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J Neuroinflammation. 2010 Oct 31;7:73. doi: 10.1186/1742-2094-7-73.

Pro-inflammatory cytokines derived from West Nile virus (WNV)-infected SK-N-SH cells mediate neuroinflammatory markers and neuronal death.

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Retrovirology Research Laboratory, Department of Tropical Medicine, Medical Microbiology and Pharmacology, John A, Burns School of Medicine, University of Hawaii at Manoa, 651 Ilalo Street, BSB 325AA, Honolulu, Hawaii 96813, USA.



WNV-associated encephalitis (WNVE) is characterized by increased production of pro-inflammatory mediators, glial cells activation and eventual loss of neurons. WNV infection of neurons is rapidly progressive and destructive whereas infection of non-neuronal brain cells is limited. However, the role of neurons and pathological consequences of pro-inflammatory cytokines released as a result of WNV infection is unclear. Therefore, the objective of this study was to examine the role of key cytokines secreted by WNV-infected neurons in mediating neuroinflammatory markers and neuronal death.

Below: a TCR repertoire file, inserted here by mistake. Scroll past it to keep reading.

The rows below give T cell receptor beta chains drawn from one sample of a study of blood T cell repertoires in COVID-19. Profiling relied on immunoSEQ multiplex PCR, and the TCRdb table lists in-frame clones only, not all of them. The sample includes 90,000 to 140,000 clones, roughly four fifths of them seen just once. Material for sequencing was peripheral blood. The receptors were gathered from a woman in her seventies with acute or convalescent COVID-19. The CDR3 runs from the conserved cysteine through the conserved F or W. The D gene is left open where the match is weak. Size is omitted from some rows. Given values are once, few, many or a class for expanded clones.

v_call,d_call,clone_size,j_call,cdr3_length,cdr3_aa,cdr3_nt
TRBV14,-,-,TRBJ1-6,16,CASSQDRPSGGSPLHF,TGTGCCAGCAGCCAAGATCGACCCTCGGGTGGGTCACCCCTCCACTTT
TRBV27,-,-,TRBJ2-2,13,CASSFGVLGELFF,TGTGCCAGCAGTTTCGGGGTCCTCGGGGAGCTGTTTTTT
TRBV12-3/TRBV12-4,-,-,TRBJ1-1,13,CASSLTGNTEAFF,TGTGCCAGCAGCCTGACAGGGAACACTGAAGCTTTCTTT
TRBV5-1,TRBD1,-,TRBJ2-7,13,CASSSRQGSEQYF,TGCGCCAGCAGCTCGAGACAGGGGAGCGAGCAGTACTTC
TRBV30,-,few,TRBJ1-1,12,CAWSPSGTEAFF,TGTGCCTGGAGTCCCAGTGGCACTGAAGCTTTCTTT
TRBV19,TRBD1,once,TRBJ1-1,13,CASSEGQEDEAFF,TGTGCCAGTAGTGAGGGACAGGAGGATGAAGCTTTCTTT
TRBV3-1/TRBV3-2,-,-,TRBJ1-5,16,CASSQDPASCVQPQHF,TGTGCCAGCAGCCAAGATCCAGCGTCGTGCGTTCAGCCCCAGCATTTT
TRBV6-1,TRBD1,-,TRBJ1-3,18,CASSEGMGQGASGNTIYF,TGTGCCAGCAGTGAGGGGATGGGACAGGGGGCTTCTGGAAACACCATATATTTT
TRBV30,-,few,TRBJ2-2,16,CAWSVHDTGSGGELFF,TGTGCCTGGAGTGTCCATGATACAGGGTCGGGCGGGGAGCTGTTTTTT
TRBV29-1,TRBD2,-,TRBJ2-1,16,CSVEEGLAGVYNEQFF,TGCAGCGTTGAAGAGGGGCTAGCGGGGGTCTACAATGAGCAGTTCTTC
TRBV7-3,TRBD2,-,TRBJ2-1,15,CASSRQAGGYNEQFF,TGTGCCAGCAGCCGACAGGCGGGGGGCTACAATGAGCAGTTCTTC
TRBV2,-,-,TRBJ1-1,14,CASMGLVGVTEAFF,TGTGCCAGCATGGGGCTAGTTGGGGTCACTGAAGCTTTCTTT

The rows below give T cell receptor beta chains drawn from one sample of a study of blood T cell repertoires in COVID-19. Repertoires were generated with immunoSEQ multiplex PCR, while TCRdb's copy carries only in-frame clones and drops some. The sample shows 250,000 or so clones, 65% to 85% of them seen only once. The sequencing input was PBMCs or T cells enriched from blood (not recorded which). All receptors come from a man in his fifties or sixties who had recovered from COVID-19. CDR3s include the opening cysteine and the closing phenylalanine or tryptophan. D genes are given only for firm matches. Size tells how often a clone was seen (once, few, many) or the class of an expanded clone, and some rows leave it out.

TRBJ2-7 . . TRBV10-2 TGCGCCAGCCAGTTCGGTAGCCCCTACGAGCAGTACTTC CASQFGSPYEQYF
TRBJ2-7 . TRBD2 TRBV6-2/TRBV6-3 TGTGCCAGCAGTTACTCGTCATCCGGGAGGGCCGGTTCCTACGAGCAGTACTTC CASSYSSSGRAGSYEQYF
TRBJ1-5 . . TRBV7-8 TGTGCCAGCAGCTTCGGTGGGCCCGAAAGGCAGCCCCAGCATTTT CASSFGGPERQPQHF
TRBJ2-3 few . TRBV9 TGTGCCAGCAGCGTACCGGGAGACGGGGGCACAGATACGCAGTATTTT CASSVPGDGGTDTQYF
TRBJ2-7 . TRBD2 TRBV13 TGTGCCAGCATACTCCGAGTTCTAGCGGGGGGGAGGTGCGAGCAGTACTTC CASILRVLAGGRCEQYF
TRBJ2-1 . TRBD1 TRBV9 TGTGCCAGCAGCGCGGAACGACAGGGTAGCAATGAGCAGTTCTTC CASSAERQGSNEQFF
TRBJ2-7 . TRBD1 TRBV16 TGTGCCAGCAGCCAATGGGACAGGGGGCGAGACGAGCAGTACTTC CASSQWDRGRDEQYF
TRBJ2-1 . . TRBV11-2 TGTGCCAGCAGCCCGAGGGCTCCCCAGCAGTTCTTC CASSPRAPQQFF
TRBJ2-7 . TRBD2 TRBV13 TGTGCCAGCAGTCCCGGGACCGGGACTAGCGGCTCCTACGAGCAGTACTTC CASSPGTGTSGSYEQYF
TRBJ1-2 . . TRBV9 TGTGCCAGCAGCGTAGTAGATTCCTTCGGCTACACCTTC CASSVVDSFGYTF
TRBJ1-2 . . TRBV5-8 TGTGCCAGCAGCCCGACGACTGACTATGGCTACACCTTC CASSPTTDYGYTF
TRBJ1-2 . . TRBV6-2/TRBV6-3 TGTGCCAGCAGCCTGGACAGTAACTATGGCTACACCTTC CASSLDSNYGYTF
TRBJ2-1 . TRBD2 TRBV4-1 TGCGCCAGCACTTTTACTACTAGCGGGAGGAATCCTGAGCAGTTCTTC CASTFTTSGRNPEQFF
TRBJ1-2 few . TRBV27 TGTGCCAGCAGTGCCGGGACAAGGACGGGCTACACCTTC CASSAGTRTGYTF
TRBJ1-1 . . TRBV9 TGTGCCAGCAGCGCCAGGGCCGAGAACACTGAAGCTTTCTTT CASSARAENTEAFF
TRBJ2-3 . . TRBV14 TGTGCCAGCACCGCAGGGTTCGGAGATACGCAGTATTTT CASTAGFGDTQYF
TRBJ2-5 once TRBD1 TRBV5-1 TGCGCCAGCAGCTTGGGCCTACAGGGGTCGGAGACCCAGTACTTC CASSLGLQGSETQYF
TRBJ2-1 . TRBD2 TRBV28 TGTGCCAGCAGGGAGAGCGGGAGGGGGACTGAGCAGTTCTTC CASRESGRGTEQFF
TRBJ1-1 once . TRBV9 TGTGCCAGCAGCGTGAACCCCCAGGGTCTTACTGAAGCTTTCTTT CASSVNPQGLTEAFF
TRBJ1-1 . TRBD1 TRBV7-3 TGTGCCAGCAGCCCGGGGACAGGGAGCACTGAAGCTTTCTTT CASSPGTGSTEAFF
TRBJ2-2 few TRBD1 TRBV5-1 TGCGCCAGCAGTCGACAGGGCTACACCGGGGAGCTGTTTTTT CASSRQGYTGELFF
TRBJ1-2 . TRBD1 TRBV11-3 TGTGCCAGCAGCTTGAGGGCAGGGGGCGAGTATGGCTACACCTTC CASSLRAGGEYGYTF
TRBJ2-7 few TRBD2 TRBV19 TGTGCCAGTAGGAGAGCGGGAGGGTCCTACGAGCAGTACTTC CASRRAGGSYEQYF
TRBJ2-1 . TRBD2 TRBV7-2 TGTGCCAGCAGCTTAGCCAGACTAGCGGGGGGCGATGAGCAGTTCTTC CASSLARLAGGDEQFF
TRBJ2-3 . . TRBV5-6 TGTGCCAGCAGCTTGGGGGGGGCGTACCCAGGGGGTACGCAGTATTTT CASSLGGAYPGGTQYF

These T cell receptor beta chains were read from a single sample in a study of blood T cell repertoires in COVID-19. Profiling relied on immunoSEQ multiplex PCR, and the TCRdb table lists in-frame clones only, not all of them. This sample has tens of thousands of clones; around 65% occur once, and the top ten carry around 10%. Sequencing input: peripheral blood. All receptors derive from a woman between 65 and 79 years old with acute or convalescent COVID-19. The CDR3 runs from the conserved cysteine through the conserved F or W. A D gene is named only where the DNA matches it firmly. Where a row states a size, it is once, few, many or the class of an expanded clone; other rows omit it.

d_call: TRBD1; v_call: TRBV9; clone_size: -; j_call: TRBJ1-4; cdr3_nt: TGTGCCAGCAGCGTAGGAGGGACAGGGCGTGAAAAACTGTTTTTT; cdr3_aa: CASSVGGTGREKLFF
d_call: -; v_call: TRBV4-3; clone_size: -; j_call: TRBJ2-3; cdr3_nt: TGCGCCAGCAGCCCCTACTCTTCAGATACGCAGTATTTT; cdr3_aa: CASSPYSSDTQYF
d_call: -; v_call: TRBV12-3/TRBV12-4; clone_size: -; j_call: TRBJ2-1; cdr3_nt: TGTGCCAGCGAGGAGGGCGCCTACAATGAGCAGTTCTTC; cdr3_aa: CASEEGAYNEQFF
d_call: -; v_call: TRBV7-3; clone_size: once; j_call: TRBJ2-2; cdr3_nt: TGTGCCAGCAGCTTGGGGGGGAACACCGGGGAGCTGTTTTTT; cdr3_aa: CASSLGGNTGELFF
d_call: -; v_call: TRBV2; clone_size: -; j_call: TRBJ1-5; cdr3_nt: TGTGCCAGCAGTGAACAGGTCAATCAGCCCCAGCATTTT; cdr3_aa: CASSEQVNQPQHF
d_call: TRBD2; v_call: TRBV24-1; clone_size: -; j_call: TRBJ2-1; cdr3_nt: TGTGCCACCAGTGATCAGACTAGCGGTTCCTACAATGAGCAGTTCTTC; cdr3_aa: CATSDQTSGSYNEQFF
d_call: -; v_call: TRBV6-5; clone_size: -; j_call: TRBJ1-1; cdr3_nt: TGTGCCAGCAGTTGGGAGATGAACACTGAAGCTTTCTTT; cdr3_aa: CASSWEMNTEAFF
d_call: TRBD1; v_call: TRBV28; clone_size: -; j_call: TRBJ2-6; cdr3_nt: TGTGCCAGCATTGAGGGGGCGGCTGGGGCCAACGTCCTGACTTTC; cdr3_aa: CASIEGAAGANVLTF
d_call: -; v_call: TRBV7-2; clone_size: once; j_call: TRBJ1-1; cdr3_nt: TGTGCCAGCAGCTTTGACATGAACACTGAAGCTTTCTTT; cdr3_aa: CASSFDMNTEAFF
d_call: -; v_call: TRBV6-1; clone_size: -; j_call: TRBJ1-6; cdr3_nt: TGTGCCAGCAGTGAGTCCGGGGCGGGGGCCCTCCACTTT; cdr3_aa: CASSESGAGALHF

A transformed human neuroblastoma cell line, SK-N-SH, was infected with WNV at multiplicity of infection (MOI)-1 and -5, and WNV replication kinetics and expression profile of key pro-inflammatory cytokines were analyzed by plaque assay, qRT-PCR, and ELISA. Cell death was measured in SK-N-SH cell line in the presence and absence of neutralizing antibodies against key pro-inflammatory cytokines using cell viability assay, TUNEL and flow cytometry. Further, naïve primary astrocytes were treated with UV-inactivated supernatant from mock- and WNV-infected SK-N-SH cell line and the activation of astrocytes was measured using flow cytometry and ELISA.


WNV-infected SK-N-SH cells induced the expression of IL-1β, -6, -8, and TNF-α in a dose- and time-dependent manner, which coincided with increase in virus-induced cell death. Treatment of cells with anti-IL-1β or -TNF-α resulted in significant reduction of the neurotoxic effects of WNV. Furthermore treatment of naïve astrocytes with UV-inactivated supernatant from WNV-infected SK-N-SH cell line increased expression of glial fibrillary acidic protein and key inflammatory cytokines.


Our results for the first time suggest that neurons are one of the potential sources of pro-inflammatory cytokines in WNV-infected brain and these neuron-derived cytokines contribute to WNV-induced neurotoxicity. Moreover, cytokines released from neurons also mediate the activation of astrocytes. Our data define specific role(s) of WNV-induced pro-inflammatory cytokines and provide a framework for the development of anti-inflammatory drugs as much-needed therapeutic interventions to limit symptoms associated with WNVE.

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